Super Nkosi's void in education and sport will be hard to fill
MPUMALANGA is mourning the sad passing of Johannes "Super" Nkosi, who died on June 2 after an illness. He will be best remembered as an excellent great-grandfather, grandfather, father, teacher and evangelist.
Born on October 3, 1931, in Ermelo, he was the son of the late Paulos and Emily Nkosi. Nkosi's primary and secondary schooling and teaching studies took place in Mpumalanga before he moved to Johannesburg in the 1950s.
Nkosi, 81, taught extensively in Soweto.
He started teaching at Mzimvubu Primary School in Meadowlands, then moved to Mmila Primary School in Tladi, Ekphumeleleni Primary School in Jabulani, and then to Zola's Esidlekeni Primary School, now known as Indyebo - and then helped found and lead the I'sulihle Primary School in Zola 3.
His peers often consulted him for advice and direction. Even his seniors in the district offices often relied on his counsel. He was approached many a time for a senior role in the district, which he declined.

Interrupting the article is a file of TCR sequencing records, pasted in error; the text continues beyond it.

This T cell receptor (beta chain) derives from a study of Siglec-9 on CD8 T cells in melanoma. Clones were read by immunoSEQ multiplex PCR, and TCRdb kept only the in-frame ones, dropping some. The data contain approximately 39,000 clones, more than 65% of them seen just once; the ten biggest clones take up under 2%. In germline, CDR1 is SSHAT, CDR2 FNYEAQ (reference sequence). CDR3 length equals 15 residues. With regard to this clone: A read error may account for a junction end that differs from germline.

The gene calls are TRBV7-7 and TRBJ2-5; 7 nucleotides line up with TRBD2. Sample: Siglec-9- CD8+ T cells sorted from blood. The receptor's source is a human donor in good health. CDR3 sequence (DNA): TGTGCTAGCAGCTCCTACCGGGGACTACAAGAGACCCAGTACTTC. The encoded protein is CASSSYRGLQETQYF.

"My place is in the school with learners," Nkosi often said.
Nkosi had a bottomless passion for reading. Last year, at the age of 80, he was invited by his former school at their Readathon Day to present the JP "Super" Nkosi accolade for reading.
Nkosi's passion for sports was huge and saw him establish a cricket association for areas including Zola, Zondi, Jabulani and Moletsane in Soweto.
As the vice-principal of the Adult Basic Education and Training centre in Soweto, Nkosi encouraged parents to be able to read and write. He later started a feeding scheme for pensioners around the school.
He was also the secretary of the then Sharp Blackpool Football Club and a great golfer. Nkosi is survived by his spouse, sisters and brothers, 10 children, 22 grandchildren and 17 great-grandchildren.
The funeral service will take place tomorrow at the Kopanong Community Hall in Dobsonville at 8am. The burial will be held at the Lenasia Cemetery afterwards.